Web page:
‘Free Libya’ Crowds in Benghazi rally against Militias, Drive al-Qaeda out of City

The attack on the US consulate in Benghazi, Libya, on September 11 was seen by many observers as a sign of Libyan radicalism or instability rather than the work of a small, violent and unrepresentative group.

It is a little hard to understand this point of view, since Libyans had just voted in what observers felt were free and fair, transparent elections, and they had elected moderate, mainstream politicians. Even the Muslim Brotherhood lost in the elections. When I was in Benghazi in late May, I found people enormously proud of their municipal and then-planned national elections, and relieved finally to have escaped the nightmare of Qaddafi rule. The US ambassador killed in the consulate attack, Chris Stevens, was wildly popular among Libyans, and I, as an American, was warmly greeted wherever I went.

On Friday during the day, the people of Benghazi demonstrated in their tens of thousands for peace and against al-Qaeda-style radicalism. Many placards called Chris Stevens “a friend,” though sources on the ground cautioned that the rally was not primarily about foreign affairs. The crowds were angered by continued poor security, and by the affront to the honor of their city, the leading municipality in the revolution against Muammar Qaddafi (Gaddafi) in 2011, committed by radical Muslim groups when they attacked the US consulate. The demonstrations were an affirmation of Free Libya and a signal that the people did not overthrow the mercurial Qaddafi just to be dominated by pro-al-Qaeda thugs.

Then on Friday night, their frustration with the militiamen of the “Ansar al-Shariah” and other lawless groups boiled over, and they attacked three of their headquarters and drove them out of the city. One of the groups they attacked, the Rafullah Sahati Brigade, has Muslim fundamentalist tendencies and is rumored to be connected somehow to hard line fundamentalist elements in the Libyan Ministry of the interior, according to al-Hayat the attackers had some armed men among them. The battle lasted two hours, and in the end the militia decided to withdraw from the city.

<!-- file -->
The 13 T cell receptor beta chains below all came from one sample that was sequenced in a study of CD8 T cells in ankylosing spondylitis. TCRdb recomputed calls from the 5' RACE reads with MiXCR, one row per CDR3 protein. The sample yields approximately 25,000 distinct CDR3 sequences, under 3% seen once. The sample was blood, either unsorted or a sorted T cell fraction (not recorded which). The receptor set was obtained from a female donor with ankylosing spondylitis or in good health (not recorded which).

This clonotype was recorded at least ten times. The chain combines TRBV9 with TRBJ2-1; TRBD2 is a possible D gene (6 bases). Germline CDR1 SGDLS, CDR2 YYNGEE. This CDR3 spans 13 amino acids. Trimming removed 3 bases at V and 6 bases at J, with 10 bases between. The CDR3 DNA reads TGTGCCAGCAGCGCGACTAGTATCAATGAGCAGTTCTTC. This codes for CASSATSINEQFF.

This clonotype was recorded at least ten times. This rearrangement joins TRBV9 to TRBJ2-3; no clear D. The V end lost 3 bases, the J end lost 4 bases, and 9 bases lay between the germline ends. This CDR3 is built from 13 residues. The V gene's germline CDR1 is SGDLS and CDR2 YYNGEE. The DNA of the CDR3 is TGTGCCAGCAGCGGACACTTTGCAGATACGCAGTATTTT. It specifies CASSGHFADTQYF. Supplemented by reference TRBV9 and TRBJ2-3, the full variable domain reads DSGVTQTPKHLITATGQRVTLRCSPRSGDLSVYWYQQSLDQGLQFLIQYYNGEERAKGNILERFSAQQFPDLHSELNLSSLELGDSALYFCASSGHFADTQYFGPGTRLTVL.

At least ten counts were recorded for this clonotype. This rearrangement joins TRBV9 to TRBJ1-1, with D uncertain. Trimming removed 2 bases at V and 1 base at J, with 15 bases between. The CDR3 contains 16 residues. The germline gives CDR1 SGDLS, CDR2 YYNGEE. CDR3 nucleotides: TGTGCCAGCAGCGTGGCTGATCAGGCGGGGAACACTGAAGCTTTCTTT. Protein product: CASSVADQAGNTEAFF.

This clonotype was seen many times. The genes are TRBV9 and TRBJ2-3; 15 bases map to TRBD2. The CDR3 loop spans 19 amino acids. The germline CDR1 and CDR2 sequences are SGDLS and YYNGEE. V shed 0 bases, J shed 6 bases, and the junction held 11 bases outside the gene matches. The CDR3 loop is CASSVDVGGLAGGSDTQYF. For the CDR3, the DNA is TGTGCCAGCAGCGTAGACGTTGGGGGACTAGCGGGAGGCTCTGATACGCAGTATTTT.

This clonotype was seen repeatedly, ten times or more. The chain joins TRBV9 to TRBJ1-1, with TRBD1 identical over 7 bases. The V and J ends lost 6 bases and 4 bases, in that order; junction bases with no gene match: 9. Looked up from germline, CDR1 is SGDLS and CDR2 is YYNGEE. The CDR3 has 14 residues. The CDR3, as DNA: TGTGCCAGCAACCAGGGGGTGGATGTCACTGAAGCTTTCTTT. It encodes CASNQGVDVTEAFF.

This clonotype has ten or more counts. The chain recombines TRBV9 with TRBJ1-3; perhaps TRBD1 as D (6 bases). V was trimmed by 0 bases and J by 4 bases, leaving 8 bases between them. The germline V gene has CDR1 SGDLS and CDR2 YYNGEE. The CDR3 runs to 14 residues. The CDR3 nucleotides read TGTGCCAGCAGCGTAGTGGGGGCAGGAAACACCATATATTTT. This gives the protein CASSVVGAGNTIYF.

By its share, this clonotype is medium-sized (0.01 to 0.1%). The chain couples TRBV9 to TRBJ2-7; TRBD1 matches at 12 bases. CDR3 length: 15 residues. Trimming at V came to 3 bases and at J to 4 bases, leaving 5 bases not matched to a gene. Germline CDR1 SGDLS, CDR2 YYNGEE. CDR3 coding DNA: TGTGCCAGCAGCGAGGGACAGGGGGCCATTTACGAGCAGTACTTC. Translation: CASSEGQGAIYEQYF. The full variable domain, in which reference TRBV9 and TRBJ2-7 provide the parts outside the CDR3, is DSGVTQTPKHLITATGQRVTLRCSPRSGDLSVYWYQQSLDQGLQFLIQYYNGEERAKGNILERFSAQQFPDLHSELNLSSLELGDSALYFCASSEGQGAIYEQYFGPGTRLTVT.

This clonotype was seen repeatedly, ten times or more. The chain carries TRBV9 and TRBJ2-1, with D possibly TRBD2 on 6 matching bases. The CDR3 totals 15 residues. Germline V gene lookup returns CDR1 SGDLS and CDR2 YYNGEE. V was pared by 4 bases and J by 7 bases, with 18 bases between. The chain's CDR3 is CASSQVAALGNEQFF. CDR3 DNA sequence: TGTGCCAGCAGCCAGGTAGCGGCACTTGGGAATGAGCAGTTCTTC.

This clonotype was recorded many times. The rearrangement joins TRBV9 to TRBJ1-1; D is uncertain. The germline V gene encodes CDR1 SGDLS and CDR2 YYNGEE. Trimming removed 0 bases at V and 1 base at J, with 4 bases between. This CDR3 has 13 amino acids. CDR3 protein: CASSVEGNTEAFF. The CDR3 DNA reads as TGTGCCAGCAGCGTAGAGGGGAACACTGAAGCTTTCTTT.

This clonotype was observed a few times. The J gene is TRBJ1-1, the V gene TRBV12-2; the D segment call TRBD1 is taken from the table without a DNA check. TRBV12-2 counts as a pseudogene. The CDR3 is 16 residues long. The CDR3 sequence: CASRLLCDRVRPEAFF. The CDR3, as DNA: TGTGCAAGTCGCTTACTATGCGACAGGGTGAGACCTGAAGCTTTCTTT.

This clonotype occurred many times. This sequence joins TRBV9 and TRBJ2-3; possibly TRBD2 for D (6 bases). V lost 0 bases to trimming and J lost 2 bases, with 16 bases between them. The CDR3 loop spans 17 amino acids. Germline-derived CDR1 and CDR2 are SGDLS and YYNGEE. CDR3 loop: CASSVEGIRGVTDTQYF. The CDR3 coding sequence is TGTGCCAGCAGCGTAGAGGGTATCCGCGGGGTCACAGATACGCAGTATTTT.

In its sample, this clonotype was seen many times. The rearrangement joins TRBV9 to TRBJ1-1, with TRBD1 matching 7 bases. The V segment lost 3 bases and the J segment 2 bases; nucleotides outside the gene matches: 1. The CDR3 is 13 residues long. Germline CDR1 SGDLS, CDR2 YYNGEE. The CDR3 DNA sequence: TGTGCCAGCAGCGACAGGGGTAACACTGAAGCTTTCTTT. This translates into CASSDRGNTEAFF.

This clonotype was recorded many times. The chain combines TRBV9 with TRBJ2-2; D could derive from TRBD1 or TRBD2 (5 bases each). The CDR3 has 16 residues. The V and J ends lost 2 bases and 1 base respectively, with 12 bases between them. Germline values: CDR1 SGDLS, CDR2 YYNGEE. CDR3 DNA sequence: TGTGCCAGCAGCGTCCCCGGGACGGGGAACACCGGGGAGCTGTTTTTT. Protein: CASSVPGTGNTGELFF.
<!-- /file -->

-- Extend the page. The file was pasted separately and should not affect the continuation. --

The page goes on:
The rumored connection of the Sahati Brigade, headquartered 15 km outside the city at a farm, to the Ministry of the Interior, suggests that Friday night’s events may in part have been a power struggle within the Libyan government. Regular army troops occupied the militia’s camp in the aftermath of the crowd action. (I.e. did a more secular Ministry of Defense strike at a fundamentalist-leaning Interior Ministry, using the angered Benghazi crowds?)

Earlier, crowds had also driven the Ansar al-Shariah, a hard line fundamentalist group, out of Benghazi. Ansar al-Shariah is alleged to be the group behind the consulate attack, though its leaders deny it.

Four were killed in the clashes, and a dozen wounded.

France 24 reports:

9 Responses

  1. This may be the first real win in the so-called “war on terror.”

    The Ambassador was popular. The US was seen as aiding rather than occupying the country. The Islamist militia was seen as an obstacle to liberty and peace. The people took their fate into their own hands and risked their own lives to get rid of the threat.

    In the end, that’s what this is about: getting people to take charge of their own fate, providing help around the edges, but respecting their right to do whatever they want. It’s how we, the American people, won our freedom.

    The only other recent precedent is the so-called (and misnamed) Iraq “surge,” in which the Sunnis realized that AQAP (Al Qaeda in the Arabian Peninsula) was a problem and teamed up with the US to expel them. But in that incident, the US was still an occupier and provided financial incentives, leaving the basic problems in place when the battle was over.

    In any case, working with the population sure beats working against them.

  2. “The attack… was seen by many observers as a sign of Libyan radicalism or instability rather than the work of a small, violent and unrepresentative group.”

    Unfortunately, the Obama Administration, itself, was the primary public instrument of validating that belief. For more than a week, everyone from Jay Carney to Susan Rice vehemently insisted that a mob of Libyans just went berzerk over the Nakoula video. They completely ignored Libyan President Megarif’s own stark disagreement in the process.

    • You have swallowed the FOX distortions hook, line and sinker. The administration initially said that the attack on Libyan consulate was likely done by extremist group, the only point of contention was whether the attack was organized quickly or planned in advance. Their best initial information indicated it was not highly planned. This is hardly a “stark disagreement” with the Libyan President’s best guess.